How many times after you have dinner or lunch you just stay at the table and keep talking with your family and friends? Well, let me tell you that for that situation we have a unique word in Spanish which is sobremesa. You can define it as “Post-meal period in which you continue to sit around the table.” This situation is really common to experience, normally during the sobremesa you have a cup of coffee or tea and you just keep talking. An ideal time to tell a few gossips.

Polish and Spanish Words that Don’t Exist in English

When I was doing my research for this article I came up with two words that exist in Polish and Spanish but not in English. My surprise was that those words are commonly used in both languages but there are no equivalent words in English.

1. Smacznego/Provecho

When we are at the office or at school and we see that one of our friends is having lunch, we normally say: “Enjoy your meal” or “Bon Appétit”. There is not a simple word to say that in English! In Polish we say smacznego and in Spanish provecho. It’s really curious why no one thought about creating a word for this in English language.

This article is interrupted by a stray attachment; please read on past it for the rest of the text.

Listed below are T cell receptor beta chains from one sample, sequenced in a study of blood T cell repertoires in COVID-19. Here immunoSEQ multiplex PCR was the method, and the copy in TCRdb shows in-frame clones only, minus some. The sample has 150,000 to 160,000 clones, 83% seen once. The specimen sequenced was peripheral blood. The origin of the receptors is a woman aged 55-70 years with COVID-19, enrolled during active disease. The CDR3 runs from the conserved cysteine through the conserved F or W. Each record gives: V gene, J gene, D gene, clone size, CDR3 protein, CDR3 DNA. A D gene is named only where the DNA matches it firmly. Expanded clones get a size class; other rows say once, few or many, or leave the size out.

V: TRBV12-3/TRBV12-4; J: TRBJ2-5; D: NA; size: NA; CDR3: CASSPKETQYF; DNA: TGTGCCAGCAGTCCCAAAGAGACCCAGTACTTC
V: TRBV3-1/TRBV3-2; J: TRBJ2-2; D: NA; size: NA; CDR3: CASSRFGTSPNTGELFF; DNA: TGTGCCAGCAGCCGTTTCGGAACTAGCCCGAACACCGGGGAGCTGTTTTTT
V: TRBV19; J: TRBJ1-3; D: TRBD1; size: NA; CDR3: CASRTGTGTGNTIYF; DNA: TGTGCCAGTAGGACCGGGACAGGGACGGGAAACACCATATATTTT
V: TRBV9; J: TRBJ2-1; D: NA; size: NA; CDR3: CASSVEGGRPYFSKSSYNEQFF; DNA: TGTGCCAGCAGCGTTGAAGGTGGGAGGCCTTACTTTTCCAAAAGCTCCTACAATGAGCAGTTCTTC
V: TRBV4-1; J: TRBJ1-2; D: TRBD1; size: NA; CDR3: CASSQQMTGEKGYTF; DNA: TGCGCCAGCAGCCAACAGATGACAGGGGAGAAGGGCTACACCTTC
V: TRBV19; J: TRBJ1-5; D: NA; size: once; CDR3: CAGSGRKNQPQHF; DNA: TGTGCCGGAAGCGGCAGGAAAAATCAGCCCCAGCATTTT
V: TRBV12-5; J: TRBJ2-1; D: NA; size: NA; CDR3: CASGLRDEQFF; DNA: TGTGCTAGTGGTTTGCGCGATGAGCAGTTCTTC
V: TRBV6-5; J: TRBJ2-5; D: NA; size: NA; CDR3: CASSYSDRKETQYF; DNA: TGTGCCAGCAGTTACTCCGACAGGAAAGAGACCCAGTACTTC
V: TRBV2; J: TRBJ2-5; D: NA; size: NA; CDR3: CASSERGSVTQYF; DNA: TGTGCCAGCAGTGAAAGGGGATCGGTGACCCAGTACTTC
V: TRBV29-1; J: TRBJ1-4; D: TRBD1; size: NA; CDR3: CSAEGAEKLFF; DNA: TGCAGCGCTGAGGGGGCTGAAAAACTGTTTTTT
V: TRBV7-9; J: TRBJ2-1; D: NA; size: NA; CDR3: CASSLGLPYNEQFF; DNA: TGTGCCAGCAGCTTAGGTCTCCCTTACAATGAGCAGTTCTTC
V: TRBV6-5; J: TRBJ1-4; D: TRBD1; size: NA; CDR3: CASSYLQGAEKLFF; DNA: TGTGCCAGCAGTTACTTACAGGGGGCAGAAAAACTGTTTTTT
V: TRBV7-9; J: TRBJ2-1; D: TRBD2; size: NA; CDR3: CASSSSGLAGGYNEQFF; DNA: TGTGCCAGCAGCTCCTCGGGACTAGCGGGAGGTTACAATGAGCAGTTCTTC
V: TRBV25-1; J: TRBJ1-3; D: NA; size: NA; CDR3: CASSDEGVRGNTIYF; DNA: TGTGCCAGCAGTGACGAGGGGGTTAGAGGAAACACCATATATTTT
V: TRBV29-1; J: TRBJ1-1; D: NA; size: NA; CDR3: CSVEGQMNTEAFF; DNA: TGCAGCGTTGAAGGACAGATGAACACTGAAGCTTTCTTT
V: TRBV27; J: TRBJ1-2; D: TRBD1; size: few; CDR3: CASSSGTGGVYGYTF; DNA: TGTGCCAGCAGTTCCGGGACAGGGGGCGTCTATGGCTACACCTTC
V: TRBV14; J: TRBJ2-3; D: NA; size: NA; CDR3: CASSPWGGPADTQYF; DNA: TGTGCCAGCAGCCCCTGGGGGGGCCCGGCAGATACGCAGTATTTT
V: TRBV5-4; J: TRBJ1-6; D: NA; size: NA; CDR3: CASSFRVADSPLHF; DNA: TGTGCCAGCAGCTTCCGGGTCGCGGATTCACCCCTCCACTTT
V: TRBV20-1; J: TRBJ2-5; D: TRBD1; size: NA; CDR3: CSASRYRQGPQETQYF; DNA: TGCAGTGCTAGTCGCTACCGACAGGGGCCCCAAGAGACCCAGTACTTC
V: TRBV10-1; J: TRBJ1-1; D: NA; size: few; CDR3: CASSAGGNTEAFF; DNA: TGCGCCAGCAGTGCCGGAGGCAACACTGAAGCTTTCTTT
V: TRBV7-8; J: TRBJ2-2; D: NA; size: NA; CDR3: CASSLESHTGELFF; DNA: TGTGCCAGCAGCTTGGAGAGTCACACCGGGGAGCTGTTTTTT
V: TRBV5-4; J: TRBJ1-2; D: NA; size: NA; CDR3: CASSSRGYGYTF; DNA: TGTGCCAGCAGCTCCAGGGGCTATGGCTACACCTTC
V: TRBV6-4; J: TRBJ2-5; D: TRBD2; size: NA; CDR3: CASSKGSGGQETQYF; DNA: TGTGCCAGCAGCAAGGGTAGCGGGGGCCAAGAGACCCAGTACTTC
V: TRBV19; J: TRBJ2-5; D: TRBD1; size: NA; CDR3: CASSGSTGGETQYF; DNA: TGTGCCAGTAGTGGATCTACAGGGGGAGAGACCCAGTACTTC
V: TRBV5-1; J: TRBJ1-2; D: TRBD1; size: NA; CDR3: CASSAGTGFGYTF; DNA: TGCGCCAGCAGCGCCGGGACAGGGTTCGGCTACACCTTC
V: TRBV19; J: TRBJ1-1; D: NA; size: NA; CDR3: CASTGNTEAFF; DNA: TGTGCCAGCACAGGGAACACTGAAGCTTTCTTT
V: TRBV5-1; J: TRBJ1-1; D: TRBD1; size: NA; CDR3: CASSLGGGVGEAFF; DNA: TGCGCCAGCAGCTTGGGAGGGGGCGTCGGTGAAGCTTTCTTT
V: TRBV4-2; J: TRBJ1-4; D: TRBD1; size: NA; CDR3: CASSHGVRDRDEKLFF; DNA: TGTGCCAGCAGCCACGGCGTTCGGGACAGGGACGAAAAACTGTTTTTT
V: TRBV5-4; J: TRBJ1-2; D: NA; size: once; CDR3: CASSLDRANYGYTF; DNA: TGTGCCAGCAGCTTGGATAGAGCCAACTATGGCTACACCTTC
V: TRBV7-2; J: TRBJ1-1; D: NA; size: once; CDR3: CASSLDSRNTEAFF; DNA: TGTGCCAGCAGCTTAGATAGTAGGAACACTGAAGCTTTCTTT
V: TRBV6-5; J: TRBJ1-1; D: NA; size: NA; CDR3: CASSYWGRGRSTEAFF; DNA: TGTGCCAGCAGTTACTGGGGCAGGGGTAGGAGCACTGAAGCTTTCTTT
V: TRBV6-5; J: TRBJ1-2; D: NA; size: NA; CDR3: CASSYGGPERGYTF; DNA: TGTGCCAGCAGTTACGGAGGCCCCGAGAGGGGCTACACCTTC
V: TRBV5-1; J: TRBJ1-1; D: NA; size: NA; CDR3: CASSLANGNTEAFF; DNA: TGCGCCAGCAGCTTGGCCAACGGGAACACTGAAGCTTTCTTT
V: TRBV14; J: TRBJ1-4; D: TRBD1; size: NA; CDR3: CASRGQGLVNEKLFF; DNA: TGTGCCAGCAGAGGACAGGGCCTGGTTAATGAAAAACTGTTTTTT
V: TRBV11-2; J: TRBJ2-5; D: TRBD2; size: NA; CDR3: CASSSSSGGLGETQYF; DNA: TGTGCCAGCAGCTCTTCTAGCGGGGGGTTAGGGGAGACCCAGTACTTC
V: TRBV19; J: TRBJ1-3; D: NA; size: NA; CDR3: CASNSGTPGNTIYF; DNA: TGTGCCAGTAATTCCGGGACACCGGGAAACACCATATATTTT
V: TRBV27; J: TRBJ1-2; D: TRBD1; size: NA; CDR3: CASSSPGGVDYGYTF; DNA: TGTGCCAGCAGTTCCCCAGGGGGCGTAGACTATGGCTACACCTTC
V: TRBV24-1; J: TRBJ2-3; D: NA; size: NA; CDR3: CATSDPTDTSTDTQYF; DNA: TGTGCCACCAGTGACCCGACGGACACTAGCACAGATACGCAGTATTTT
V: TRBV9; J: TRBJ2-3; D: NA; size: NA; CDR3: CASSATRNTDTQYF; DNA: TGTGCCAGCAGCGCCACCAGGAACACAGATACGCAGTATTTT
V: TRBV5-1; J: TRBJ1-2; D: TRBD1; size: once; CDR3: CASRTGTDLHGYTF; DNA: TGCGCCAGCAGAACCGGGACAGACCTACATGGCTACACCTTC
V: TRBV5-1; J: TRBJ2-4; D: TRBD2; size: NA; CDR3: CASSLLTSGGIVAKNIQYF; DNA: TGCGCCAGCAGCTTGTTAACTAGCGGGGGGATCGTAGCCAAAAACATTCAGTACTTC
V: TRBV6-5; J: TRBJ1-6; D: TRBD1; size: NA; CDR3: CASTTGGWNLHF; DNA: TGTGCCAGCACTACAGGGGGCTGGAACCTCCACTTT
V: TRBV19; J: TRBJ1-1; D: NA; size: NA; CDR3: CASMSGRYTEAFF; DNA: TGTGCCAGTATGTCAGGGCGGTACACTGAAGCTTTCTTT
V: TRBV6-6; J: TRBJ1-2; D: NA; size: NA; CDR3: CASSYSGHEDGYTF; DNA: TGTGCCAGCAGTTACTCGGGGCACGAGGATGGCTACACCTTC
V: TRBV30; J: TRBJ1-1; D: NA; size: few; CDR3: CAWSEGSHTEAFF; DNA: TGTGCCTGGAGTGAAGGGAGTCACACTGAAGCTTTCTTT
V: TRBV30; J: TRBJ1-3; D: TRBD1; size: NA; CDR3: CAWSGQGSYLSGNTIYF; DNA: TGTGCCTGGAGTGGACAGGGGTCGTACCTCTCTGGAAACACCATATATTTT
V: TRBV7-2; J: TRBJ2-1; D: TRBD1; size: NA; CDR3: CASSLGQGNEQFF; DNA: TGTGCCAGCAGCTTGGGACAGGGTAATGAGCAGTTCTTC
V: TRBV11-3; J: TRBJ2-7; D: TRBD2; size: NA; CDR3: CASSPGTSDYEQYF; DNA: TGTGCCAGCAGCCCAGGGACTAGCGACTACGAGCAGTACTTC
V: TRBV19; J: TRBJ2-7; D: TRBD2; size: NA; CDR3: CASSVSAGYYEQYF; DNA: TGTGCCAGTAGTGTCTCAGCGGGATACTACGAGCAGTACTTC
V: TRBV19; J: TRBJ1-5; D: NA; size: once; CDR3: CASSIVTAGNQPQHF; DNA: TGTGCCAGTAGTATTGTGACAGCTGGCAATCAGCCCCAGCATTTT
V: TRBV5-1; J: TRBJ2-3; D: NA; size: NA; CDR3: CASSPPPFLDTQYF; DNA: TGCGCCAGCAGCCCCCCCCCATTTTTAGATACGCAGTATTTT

2. Przedwczoraj/Anteayer

The definition in English for the words przedwczoraj (Polish) or Anteayer/Antier (Spanish) is: “The day before yesterday”. In English language there is no word for this, my favorite word for this situation is antier: simple, easy and fast to say.

Well guys, now you know a few unique words in Spanish and Polish, and of course if you know any other word that I could add to this list please leave your comments below! It’s always great to learn something new!


Mexican blogger living in Poland


  1. I think there is the Polish word for sobremesa, and it’s just “deser”. In my family we name that the same situation you described as sobremesa. After the main meal we just spend time together drinking, talking and sometimes eating some cake or cookies